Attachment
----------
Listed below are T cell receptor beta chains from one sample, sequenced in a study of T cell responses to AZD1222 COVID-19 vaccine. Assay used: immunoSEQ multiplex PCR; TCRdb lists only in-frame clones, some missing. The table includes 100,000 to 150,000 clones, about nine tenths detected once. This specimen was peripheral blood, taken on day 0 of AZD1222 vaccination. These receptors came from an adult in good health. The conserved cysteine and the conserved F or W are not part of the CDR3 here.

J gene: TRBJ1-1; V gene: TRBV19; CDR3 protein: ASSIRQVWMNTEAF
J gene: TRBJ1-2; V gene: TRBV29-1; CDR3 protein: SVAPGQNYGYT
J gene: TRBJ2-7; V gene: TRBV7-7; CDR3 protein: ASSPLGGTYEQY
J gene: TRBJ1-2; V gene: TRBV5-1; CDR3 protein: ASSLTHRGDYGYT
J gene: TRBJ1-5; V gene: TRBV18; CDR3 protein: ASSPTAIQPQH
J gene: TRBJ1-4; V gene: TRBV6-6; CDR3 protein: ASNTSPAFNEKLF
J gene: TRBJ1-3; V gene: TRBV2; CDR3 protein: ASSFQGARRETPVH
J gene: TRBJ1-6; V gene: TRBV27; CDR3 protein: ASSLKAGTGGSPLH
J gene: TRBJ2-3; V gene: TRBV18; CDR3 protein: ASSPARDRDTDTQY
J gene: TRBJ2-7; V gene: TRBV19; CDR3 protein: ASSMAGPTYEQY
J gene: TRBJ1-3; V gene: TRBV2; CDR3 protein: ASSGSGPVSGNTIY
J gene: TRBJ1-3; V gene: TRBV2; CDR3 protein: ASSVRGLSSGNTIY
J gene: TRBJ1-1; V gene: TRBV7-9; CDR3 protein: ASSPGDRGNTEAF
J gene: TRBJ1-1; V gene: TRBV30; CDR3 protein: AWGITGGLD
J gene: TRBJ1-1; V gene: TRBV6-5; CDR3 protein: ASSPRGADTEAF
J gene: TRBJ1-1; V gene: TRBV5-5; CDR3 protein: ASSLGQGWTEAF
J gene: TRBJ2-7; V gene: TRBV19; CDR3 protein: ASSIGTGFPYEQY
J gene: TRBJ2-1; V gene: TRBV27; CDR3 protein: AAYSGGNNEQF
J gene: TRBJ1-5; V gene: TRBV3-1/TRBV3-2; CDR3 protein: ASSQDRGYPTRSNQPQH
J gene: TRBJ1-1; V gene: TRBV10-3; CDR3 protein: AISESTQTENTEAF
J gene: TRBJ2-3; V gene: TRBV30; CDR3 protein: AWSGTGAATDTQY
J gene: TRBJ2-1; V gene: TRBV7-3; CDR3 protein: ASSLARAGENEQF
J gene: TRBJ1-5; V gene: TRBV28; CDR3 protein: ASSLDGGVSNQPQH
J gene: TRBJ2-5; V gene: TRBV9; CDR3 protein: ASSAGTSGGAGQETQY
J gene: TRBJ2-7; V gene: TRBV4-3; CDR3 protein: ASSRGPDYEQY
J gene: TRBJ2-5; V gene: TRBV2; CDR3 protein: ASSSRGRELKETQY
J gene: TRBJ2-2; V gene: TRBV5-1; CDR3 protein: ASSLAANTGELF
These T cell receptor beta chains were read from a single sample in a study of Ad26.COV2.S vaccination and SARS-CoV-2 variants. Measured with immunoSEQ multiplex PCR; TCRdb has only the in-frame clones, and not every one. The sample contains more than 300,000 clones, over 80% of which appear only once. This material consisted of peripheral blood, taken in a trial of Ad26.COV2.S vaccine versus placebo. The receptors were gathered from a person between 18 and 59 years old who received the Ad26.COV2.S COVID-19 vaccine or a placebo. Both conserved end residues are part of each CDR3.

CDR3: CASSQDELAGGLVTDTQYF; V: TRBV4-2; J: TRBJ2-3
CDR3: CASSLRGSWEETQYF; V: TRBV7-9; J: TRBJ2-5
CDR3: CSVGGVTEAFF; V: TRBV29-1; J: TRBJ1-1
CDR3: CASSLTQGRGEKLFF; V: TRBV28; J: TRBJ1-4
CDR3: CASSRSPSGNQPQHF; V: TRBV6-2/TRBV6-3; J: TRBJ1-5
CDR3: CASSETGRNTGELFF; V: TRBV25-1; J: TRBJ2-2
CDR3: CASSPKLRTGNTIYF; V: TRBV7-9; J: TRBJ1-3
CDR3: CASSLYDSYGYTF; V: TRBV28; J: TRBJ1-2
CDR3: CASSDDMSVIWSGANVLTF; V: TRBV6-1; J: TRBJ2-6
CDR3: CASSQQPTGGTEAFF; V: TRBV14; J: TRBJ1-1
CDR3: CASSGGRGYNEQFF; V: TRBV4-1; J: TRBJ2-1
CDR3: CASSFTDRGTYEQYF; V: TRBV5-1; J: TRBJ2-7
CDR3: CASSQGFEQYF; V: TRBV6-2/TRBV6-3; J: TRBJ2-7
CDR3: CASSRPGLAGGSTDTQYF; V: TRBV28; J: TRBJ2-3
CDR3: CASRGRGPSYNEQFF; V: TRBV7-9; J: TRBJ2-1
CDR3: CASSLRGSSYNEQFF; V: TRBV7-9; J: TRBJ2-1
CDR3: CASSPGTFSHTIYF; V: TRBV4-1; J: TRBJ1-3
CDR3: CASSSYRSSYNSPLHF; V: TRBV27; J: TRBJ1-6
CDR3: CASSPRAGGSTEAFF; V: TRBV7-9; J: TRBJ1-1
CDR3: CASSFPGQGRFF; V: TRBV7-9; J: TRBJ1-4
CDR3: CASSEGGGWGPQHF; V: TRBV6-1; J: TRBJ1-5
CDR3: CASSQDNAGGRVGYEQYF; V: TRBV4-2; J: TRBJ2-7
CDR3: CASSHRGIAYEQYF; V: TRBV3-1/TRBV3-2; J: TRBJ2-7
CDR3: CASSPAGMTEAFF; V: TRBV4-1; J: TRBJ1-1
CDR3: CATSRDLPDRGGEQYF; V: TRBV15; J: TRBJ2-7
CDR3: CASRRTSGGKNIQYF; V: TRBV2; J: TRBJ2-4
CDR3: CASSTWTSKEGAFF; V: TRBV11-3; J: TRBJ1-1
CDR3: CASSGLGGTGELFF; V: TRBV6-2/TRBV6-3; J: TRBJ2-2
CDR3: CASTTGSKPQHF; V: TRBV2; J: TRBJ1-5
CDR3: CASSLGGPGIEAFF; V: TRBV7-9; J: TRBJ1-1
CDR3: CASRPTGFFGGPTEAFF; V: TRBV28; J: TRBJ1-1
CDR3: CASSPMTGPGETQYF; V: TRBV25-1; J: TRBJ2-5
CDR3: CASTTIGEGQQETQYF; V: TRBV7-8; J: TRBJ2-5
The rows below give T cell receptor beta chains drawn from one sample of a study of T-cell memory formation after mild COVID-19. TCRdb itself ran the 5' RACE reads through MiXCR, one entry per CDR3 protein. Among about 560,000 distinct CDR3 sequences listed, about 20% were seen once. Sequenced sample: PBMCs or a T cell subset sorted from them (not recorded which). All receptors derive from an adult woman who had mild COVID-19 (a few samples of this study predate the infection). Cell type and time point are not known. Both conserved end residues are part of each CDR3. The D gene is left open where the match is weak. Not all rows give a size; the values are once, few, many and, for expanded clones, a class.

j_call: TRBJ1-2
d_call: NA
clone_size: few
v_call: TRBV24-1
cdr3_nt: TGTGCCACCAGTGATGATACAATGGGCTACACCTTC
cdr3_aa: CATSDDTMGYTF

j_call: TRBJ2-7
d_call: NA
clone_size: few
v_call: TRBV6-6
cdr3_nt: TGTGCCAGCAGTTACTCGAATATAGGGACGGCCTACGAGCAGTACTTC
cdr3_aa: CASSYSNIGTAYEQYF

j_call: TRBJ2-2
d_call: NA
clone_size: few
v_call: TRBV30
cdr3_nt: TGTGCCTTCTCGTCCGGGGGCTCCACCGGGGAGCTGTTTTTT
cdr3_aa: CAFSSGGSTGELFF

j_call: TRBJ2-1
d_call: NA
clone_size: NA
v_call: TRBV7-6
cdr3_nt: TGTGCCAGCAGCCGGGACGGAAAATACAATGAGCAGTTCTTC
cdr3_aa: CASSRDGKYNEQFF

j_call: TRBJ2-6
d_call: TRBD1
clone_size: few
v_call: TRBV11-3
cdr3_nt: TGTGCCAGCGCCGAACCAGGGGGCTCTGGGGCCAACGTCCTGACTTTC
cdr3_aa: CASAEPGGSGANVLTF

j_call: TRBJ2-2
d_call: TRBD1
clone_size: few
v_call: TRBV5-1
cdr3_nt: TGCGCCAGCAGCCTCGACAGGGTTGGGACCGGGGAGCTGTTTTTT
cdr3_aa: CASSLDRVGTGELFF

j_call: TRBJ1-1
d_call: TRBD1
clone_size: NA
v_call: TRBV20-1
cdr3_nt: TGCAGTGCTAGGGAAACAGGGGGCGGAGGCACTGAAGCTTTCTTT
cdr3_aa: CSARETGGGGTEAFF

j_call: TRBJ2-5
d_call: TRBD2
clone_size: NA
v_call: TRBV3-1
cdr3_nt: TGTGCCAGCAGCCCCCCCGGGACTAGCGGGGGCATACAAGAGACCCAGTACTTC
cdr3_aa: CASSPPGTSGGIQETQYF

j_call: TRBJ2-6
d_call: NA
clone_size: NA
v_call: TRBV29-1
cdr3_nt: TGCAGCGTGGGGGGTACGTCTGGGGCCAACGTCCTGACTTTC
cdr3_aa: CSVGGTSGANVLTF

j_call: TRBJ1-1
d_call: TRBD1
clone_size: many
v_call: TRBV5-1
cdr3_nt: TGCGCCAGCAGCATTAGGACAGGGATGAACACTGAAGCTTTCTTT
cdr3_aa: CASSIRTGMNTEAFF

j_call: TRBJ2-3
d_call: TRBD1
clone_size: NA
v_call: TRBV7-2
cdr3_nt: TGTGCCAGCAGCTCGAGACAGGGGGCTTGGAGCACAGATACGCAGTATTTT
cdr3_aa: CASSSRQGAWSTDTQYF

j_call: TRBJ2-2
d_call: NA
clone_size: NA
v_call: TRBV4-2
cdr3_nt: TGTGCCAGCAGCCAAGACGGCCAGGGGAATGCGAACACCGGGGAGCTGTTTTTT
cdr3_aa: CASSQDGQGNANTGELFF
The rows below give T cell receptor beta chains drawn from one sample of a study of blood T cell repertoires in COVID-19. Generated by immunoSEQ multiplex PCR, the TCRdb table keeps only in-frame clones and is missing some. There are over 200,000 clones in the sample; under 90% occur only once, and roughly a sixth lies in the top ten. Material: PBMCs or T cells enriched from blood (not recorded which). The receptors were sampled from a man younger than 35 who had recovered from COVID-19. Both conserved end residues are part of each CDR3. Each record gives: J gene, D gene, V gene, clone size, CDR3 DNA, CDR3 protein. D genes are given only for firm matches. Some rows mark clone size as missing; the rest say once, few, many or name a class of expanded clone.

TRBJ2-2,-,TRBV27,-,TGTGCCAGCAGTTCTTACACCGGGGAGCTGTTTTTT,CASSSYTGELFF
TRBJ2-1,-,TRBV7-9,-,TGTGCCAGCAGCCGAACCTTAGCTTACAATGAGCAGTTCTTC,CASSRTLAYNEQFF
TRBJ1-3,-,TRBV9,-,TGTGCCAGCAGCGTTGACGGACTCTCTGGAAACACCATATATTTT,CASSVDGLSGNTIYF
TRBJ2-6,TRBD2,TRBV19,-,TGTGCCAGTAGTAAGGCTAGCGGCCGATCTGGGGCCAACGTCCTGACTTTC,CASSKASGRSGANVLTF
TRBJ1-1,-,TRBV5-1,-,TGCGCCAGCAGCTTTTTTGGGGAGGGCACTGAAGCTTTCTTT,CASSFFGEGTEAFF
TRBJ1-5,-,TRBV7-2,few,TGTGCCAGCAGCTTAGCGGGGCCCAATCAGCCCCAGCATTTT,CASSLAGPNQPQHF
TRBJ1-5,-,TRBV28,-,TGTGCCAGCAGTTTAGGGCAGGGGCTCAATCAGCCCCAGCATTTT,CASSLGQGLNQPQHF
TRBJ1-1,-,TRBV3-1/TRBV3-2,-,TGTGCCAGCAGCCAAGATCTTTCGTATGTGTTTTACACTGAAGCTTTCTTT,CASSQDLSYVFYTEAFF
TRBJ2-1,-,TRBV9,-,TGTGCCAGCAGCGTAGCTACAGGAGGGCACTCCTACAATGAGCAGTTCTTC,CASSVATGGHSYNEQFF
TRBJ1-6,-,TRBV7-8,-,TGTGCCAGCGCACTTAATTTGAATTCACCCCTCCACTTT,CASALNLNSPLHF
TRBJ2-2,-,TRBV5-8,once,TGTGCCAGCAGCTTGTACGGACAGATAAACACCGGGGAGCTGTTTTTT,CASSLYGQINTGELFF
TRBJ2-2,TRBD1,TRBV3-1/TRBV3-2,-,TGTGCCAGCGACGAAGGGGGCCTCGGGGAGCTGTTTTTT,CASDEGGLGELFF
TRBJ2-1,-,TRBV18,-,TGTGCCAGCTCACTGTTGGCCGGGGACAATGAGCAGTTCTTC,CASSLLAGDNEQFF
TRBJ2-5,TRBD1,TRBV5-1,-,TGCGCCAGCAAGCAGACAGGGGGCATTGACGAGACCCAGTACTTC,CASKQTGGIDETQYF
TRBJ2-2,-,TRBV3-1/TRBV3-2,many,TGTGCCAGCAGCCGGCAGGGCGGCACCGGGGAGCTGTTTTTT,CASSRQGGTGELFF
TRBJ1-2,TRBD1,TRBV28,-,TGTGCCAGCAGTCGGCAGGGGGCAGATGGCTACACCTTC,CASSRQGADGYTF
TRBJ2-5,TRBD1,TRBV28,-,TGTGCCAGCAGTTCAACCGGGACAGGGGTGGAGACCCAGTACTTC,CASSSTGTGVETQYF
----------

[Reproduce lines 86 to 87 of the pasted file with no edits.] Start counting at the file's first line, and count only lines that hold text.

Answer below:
cdr3_nt: TGTGCCAGCAGCCGGGACGGAAAATACAATGAGCAGTTCTTC
cdr3_aa: CASSRDGKYNEQFF